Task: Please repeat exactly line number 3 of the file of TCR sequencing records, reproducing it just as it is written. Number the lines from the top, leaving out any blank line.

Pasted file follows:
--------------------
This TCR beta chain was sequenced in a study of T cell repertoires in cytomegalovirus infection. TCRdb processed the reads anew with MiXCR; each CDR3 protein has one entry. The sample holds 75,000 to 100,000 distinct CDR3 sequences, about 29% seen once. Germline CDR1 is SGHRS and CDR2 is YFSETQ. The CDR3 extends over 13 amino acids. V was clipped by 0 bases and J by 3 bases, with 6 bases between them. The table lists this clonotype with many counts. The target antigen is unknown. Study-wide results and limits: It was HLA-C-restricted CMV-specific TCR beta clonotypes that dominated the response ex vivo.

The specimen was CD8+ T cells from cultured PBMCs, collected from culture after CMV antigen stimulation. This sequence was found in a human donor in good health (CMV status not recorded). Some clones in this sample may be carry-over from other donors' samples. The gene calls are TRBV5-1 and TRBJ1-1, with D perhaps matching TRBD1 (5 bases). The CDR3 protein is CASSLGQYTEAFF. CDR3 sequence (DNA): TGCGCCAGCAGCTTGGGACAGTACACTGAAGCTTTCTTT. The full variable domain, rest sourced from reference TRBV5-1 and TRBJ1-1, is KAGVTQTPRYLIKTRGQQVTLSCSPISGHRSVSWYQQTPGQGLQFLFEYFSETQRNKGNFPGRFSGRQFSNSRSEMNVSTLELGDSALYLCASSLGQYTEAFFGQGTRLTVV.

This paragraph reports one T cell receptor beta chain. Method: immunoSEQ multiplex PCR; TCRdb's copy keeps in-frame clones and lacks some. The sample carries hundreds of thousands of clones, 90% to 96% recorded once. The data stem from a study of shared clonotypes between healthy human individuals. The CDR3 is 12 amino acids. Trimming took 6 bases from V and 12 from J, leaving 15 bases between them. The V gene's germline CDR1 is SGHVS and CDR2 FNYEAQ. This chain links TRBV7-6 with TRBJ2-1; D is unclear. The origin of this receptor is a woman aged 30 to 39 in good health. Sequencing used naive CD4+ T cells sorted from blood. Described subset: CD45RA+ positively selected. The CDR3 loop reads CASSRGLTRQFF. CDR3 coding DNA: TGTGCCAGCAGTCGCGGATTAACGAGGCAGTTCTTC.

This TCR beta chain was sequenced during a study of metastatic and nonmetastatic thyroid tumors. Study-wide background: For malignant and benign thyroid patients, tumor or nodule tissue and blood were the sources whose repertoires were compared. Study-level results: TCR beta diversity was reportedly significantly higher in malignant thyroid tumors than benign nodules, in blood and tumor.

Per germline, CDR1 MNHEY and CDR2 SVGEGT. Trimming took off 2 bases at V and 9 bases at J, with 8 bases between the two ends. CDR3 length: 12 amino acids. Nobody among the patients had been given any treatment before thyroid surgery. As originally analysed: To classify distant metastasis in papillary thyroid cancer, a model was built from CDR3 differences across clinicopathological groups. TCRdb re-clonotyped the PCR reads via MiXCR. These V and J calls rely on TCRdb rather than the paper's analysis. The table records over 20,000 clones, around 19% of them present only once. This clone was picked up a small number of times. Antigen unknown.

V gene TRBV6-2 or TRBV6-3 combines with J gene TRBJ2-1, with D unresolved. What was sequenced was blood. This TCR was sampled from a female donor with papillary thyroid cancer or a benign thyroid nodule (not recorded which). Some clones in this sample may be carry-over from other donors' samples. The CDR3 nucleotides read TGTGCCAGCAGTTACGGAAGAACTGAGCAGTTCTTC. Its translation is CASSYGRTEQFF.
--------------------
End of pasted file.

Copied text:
This paragraph reports one T cell receptor beta chain. Method: immunoSEQ multiplex PCR; TCRdb's copy keeps in-frame clones and lacks some. The sample carries hundreds of thousands of clones, 90% to 96% recorded once. The data stem from a study of shared clonotypes between healthy human individuals. The CDR3 is 12 amino acids. Trimming took 6 bases from V and 12 from J, leaving 15 bases between them. The V gene's germline CDR1 is SGHVS and CDR2 FNYEAQ. This chain links TRBV7-6 with TRBJ2-1; D is unclear. The origin of this receptor is a woman aged 30 to 39 in good health. Sequencing used naive CD4+ T cells sorted from blood. Described subset: CD45RA+ positively selected. The CDR3 loop reads CASSRGLTRQFF. CDR3 coding DNA: TGTGCCAGCAGTCGCGGATTAACGAGGCAGTTCTTC.